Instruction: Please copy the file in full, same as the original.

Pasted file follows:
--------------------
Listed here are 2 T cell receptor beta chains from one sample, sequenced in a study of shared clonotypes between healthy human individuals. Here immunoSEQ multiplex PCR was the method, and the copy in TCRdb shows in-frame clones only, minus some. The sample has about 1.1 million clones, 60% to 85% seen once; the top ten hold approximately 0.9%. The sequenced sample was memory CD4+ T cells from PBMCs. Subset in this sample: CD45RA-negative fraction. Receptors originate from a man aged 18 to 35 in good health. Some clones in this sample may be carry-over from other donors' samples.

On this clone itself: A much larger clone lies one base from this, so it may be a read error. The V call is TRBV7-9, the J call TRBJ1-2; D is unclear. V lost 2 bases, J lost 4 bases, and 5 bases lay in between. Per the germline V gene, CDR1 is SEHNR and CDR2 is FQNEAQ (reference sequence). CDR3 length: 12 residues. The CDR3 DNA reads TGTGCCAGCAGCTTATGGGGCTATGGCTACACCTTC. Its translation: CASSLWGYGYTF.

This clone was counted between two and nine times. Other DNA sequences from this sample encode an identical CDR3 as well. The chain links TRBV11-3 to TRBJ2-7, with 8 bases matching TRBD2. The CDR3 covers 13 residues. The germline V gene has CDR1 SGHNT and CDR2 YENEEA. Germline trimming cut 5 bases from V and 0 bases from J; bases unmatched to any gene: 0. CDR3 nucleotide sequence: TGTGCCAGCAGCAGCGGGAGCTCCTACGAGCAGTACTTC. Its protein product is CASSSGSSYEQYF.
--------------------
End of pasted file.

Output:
Listed here are 2 T cell receptor beta chains from one sample, sequenced in a study of shared clonotypes between healthy human individuals. Here immunoSEQ multiplex PCR was the method, and the copy in TCRdb shows in-frame clones only, minus some. The sample has about 1.1 million clones, 60% to 85% seen once; the top ten hold approximately 0.9%. The sequenced sample was memory CD4+ T cells from PBMCs. Subset in this sample: CD45RA-negative fraction. Receptors originate from a man aged 18 to 35 in good health. Some clones in this sample may be carry-over from other donors' samples.

On this clone itself: A much larger clone lies one base from this, so it may be a read error. The V call is TRBV7-9, the J call TRBJ1-2; D is unclear. V lost 2 bases, J lost 4 bases, and 5 bases lay in between. Per the germline V gene, CDR1 is SEHNR and CDR2 is FQNEAQ (reference sequence). CDR3 length: 12 residues. The CDR3 DNA reads TGTGCCAGCAGCTTATGGGGCTATGGCTACACCTTC. Its translation: CASSLWGYGYTF.

This clone was counted between two and nine times. Other DNA sequences from this sample encode an identical CDR3 as well. The chain links TRBV11-3 to TRBJ2-7, with 8 bases matching TRBD2. The CDR3 covers 13 residues. The germline V gene has CDR1 SGHNT and CDR2 YENEEA. Germline trimming cut 5 bases from V and 0 bases from J; bases unmatched to any gene: 0. CDR3 nucleotide sequence: TGTGCCAGCAGCAGCGGGAGCTCCTACGAGCAGTACTTC. Its protein product is CASSSGSSYEQYF.